“Canadian investors are facing a long list of uncertainties, including tremendous volatility in both oil prices and the value of the Canadian dollar. The outlook should become more clear over the course of 2016,” Frances Donald, senior economist for Manulife Asset Management, said. “What is most interesting from the survey is the ongoing decline in the Canadian appetite to invest in their own home.”
The index fell to +16 – the lowest point since it dropped to +11 in during the financial crisis. The index fell three points year-over-year, with 26% of Canadians feeling they are in a worse financial position than they were two years ago.
“The two largest drops were in British Columbia (13 point decrease since November 2014) and Ontario (decreased six points in the same time period),” Manulife said in a release. “Canadians are also less likely to prioritize investing in their home in the near future (falling five per cent in the last six months).”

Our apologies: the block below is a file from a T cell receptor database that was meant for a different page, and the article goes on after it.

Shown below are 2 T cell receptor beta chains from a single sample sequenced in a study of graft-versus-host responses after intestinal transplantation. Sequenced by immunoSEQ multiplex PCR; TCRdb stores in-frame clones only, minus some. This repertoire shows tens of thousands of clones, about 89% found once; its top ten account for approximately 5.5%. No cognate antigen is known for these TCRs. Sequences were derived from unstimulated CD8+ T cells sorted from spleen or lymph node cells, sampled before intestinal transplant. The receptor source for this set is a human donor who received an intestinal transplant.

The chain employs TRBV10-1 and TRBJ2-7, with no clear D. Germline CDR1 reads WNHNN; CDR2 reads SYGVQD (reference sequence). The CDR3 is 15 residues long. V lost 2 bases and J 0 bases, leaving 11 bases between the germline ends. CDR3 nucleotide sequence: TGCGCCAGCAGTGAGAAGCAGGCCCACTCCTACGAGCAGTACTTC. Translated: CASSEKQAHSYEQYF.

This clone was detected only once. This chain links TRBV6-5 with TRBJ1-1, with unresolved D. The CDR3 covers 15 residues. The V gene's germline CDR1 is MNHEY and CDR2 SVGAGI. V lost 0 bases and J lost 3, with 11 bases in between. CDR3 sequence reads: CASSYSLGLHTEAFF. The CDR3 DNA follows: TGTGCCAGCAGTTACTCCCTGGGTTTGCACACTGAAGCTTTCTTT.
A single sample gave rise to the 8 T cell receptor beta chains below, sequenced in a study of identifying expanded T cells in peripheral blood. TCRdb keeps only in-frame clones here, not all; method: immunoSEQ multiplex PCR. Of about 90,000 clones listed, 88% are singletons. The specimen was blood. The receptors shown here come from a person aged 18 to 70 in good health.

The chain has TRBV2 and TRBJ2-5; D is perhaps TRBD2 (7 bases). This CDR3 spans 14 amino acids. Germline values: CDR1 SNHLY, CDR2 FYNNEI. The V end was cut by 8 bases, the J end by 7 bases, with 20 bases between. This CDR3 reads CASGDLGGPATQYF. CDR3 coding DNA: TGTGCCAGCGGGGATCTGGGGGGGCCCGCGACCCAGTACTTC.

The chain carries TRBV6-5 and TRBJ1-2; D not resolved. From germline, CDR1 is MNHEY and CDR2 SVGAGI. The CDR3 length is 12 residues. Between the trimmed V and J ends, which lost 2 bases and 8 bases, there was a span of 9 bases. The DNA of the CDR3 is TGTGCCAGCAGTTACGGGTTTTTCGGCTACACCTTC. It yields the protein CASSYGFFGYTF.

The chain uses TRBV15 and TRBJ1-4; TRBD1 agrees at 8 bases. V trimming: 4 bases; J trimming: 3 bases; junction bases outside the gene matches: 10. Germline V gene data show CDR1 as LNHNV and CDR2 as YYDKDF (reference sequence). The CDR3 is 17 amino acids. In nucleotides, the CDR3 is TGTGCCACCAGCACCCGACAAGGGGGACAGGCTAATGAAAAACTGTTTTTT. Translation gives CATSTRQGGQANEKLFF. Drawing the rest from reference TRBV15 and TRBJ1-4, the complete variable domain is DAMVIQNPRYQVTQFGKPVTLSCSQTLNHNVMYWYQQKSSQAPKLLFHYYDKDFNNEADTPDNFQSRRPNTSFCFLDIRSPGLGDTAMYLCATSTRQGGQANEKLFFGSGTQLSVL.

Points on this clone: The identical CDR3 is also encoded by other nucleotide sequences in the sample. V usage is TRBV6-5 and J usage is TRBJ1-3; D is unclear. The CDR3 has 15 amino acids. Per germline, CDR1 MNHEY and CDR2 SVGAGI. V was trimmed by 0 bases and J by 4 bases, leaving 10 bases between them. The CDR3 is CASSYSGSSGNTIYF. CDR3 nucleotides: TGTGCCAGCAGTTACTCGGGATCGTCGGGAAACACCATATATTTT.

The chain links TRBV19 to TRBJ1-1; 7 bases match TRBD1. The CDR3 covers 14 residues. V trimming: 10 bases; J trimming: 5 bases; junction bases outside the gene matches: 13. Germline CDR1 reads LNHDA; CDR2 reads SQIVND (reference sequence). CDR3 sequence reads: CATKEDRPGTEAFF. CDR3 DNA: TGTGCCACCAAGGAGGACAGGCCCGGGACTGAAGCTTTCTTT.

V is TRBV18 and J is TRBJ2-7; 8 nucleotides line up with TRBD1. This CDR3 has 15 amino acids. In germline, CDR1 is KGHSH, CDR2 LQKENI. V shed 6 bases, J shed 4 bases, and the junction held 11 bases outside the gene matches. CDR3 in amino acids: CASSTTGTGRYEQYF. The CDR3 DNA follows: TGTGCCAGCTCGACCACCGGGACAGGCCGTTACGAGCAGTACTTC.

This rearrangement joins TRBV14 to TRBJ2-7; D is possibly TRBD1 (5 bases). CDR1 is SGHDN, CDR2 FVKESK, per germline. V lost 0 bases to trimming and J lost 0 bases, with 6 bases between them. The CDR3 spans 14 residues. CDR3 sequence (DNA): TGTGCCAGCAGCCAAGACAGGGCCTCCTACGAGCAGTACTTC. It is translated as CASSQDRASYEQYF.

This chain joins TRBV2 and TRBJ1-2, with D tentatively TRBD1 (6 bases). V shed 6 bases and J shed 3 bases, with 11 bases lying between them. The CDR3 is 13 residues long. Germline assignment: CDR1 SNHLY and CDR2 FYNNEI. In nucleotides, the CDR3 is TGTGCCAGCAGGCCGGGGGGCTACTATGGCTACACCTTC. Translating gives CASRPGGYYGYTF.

Another market that has been hard-hit in terms of investor confidence in Alberta.
Lamb Development Corp., one of the country’s leading condo developers, just announced it is delaying two condo projects in Alberta due to falling oil prices and unemployment issues.
“The situation in Alberta is worse than 2008,” Brad Lamb, known as Toronto’s condo king and for his humorous billboard ads depicting his face on a sheep’s body, told Bloomberg. “This is a unique event that is annihilating anywhere in the world that produces oil.”
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An increasing number of Canadians are hesitant to invest in housing according to Manulife’s Investor Sentiment Index.